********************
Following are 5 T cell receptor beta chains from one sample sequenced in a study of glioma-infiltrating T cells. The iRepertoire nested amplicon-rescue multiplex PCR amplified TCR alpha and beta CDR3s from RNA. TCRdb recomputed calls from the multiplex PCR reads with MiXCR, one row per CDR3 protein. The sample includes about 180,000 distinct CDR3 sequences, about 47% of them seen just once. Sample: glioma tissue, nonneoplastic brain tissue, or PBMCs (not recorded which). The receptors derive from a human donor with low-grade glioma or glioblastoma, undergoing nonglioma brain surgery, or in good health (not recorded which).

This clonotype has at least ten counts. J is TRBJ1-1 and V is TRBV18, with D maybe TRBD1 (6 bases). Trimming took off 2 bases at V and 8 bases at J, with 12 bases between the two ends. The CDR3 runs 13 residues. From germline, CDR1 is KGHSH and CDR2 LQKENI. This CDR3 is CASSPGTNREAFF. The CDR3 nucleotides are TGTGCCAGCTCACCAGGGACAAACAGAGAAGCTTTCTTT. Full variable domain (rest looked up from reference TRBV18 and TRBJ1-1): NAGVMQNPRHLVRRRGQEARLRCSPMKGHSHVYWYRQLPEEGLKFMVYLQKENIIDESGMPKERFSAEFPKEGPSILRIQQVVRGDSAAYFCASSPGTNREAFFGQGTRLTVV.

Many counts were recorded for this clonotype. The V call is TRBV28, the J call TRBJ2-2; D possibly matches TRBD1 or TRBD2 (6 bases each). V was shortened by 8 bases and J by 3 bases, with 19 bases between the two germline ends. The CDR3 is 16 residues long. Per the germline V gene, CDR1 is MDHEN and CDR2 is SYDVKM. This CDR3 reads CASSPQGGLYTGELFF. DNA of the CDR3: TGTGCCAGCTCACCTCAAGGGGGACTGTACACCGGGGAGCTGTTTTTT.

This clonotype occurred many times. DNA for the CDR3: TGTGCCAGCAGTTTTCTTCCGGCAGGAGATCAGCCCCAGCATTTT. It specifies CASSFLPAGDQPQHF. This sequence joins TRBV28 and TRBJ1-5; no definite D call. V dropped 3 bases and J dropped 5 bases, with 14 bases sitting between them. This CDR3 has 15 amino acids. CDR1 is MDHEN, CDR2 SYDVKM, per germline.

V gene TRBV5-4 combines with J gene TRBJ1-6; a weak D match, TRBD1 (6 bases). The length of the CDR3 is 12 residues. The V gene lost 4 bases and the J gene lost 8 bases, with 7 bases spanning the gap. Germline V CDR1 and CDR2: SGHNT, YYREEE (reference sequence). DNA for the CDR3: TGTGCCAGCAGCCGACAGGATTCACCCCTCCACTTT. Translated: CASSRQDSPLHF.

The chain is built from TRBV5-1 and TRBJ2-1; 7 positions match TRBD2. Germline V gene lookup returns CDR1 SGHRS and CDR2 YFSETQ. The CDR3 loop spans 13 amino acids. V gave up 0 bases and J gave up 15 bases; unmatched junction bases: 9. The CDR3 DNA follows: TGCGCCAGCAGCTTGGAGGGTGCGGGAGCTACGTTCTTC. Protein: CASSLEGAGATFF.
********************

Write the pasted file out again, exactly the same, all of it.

Following are 5 T cell receptor beta chains from one sample sequenced in a study of glioma-infiltrating T cells. The iRepertoire nested amplicon-rescue multiplex PCR amplified TCR alpha and beta CDR3s from RNA. TCRdb recomputed calls from the multiplex PCR reads with MiXCR, one row per CDR3 protein. The sample includes about 180,000 distinct CDR3 sequences, about 47% of them seen just once. Sample: glioma tissue, nonneoplastic brain tissue, or PBMCs (not recorded which). The receptors derive from a human donor with low-grade glioma or glioblastoma, undergoing nonglioma brain surgery, or in good health (not recorded which).

This clonotype has at least ten counts. J is TRBJ1-1 and V is TRBV18, with D maybe TRBD1 (6 bases). Trimming took off 2 bases at V and 8 bases at J, with 12 bases between the two ends. The CDR3 runs 13 residues. From germline, CDR1 is KGHSH and CDR2 LQKENI. This CDR3 is CASSPGTNREAFF. The CDR3 nucleotides are TGTGCCAGCTCACCAGGGACAAACAGAGAAGCTTTCTTT. Full variable domain (rest looked up from reference TRBV18 and TRBJ1-1): NAGVMQNPRHLVRRRGQEARLRCSPMKGHSHVYWYRQLPEEGLKFMVYLQKENIIDESGMPKERFSAEFPKEGPSILRIQQVVRGDSAAYFCASSPGTNREAFFGQGTRLTVV.

Many counts were recorded for this clonotype. The V call is TRBV28, the J call TRBJ2-2; D possibly matches TRBD1 or TRBD2 (6 bases each). V was shortened by 8 bases and J by 3 bases, with 19 bases between the two germline ends. The CDR3 is 16 residues long. Per the germline V gene, CDR1 is MDHEN and CDR2 is SYDVKM. This CDR3 reads CASSPQGGLYTGELFF. DNA of the CDR3: TGTGCCAGCTCACCTCAAGGGGGACTGTACACCGGGGAGCTGTTTTTT.

This clonotype occurred many times. DNA for the CDR3: TGTGCCAGCAGTTTTCTTCCGGCAGGAGATCAGCCCCAGCATTTT. It specifies CASSFLPAGDQPQHF. This sequence joins TRBV28 and TRBJ1-5; no definite D call. V dropped 3 bases and J dropped 5 bases, with 14 bases sitting between them. This CDR3 has 15 amino acids. CDR1 is MDHEN, CDR2 SYDVKM, per germline.

V gene TRBV5-4 combines with J gene TRBJ1-6; a weak D match, TRBD1 (6 bases). The length of the CDR3 is 12 residues. The V gene lost 4 bases and the J gene lost 8 bases, with 7 bases spanning the gap. Germline V CDR1 and CDR2: SGHNT, YYREEE (reference sequence). DNA for the CDR3: TGTGCCAGCAGCCGACAGGATTCACCCCTCCACTTT. Translated: CASSRQDSPLHF.

The chain is built from TRBV5-1 and TRBJ2-1; 7 positions match TRBD2. Germline V gene lookup returns CDR1 SGHRS and CDR2 YFSETQ. The CDR3 loop spans 13 amino acids. V gave up 0 bases and J gave up 15 bases; unmatched junction bases: 9. The CDR3 DNA follows: TGCGCCAGCAGCTTGGAGGGTGCGGGAGCTACGTTCTTC. Protein: CASSLEGAGATFF.